Paul Forcey is about to release a great product called “Things I Have Learned in the Past Year”. The non-flashy title should be your first indicator that this is something a little different.
Paul let me read a “not quite ready for Prime Time” version of the report, which was complete but still needed a bit of editing and formatting. But it was the content that really stood out for me.
Even though Paul has made his living online for a number of years now, he took a job with a CPA firm about a year ago in order to be around people a bit more. (Internet Marketing can be a lonely business.) Doing so gave him the rare opportunity to see IM from both sides – first as an individual, sole proprietor, then as part of a team responsible for programming, graphic design, SEO and more.
It’s those insights that make Paul’s report so good. But my biggest takeaway was something that Paul touched on at the end of the report, but it really hit home for me.
I’d like to expand on that a bit here.
As I’ve mentioned elsewhere, I’ve was fortunate enough to make my living online for a number of years. But I’ve always struggled to fully understand why it all fell apart. I knew at some level that my income streams collapsed, and I couldn’t stay focused on one money making method long enough to rebuild, but over the past 6 months, I’ve really been digging deeper to try and find the root cause.
The next to last section of Paul’s report is titled: “You are in business”.
In it, Paul stresses that you must treat your IM endeavors as a business – no different really than opening up a storefront in your neighborhood. It struck me that I had never really done that in the past.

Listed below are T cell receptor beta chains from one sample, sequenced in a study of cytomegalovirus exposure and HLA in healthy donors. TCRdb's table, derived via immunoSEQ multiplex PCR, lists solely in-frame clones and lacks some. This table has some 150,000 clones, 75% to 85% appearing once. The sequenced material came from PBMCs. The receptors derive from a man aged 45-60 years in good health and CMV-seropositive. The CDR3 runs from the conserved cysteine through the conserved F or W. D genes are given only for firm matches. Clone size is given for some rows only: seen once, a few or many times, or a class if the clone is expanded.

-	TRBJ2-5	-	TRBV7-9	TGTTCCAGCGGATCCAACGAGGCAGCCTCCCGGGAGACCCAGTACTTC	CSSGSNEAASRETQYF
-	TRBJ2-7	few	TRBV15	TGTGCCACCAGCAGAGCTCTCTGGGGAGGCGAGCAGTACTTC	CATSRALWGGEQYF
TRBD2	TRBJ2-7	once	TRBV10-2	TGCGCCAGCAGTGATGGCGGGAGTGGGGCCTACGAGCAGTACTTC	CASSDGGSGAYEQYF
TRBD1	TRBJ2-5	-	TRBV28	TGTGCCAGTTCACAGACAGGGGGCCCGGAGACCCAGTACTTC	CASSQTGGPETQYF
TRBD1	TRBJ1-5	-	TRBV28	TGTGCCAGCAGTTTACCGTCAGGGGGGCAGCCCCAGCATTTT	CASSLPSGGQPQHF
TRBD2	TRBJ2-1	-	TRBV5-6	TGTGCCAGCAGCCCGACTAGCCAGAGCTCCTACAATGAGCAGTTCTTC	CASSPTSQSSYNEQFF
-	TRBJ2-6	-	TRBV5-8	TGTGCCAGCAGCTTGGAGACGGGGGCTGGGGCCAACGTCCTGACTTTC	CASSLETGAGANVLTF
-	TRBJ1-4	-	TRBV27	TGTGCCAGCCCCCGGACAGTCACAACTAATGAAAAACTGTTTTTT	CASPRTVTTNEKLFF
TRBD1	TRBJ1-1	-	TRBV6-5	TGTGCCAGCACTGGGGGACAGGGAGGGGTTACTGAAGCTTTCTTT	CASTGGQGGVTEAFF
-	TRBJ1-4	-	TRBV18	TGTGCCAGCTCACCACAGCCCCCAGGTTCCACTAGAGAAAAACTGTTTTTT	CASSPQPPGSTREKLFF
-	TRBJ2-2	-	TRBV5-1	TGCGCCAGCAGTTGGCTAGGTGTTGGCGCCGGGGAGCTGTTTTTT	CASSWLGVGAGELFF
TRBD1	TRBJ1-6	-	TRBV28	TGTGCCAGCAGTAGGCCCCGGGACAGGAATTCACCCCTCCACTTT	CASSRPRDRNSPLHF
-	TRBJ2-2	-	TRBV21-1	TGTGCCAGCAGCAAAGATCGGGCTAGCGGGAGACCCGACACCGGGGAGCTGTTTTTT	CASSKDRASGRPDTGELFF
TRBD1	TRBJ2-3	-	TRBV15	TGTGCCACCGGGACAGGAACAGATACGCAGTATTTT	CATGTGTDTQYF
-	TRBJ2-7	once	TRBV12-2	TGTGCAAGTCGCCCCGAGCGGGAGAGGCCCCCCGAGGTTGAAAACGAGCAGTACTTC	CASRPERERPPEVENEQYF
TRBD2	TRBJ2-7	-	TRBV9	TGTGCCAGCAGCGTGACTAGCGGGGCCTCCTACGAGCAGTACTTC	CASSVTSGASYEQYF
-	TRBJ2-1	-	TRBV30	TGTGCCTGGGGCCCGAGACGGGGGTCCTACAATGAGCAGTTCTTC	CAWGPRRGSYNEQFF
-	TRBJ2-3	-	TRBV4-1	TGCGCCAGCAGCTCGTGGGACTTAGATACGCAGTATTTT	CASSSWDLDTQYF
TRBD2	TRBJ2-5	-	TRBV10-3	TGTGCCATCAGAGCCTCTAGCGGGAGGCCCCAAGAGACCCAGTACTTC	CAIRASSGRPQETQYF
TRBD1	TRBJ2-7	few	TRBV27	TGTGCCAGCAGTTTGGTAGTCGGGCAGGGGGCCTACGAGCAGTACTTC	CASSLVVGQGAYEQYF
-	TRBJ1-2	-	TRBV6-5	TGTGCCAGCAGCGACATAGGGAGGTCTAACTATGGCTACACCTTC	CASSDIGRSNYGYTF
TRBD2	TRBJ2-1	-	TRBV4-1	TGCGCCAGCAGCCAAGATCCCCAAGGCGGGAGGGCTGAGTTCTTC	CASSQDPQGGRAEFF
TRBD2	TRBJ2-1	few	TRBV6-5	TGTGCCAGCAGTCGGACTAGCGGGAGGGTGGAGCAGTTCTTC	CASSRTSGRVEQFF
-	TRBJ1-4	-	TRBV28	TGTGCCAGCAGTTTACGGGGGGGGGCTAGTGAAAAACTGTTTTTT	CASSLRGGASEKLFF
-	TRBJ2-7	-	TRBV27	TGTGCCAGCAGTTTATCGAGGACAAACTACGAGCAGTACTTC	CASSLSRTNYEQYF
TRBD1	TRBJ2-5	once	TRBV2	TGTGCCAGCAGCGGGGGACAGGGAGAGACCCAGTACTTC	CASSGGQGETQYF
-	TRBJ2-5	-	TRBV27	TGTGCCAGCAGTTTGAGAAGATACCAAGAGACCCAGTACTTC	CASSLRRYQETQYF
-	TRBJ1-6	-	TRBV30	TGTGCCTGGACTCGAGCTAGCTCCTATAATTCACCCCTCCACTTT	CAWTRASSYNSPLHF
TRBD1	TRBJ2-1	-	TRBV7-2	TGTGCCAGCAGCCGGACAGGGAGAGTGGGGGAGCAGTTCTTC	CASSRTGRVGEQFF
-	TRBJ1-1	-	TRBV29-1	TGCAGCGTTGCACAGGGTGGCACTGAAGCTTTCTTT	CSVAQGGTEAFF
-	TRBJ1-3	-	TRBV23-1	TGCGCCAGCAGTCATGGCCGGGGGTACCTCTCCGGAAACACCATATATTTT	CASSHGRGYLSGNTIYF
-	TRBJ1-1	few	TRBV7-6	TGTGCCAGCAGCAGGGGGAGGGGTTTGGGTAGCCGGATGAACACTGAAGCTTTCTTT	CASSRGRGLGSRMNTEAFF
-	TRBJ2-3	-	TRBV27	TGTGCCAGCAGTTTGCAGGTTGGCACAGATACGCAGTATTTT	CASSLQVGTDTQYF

I had recently come to the realization that I was mostly lucky during my best years online, but after reading Paul’s report, I decided to put that to the test. I went back and, as best I could, reconstructed how many hours of real, honest work I put in from 2003-2009 to earn the money I did.
To say I was stunned at the result would be a massive understatement.
My best estimate is that, from 2003-2009, I did about 300 hours of actual work on my successful projects.
If you’ve done the math, you already know that I did a little over 40 hours of work per year on my successful projects. That works out to about $1,000/hour.
No wonder I’ve had such a difficult time adjusting to the new reality! I was so lucky and fortunate to have made the money I did during the time I did. Those days started disappearing by 2008, but I couldn’t adjust with the times.
I never saw internet marketing as a business.
I finally get that now. I also ignored the marketing piece of internet marketing. To do this business right has always required more than seeing how many automated tools you could use to generate links. In order to build a successful authority site (which I’ll be doing in 2013), it’s essential that you market the site using all the various means at your disposal.
I’ll take more about this in depth in future posts. Suffice it to say that the offline world and the online world are becoming increasingly parallel in how to successfully approach them.
I’m not sure I would have made any of these distinctions if not for Paul’s awesome report.
Go here and pick up your copy today.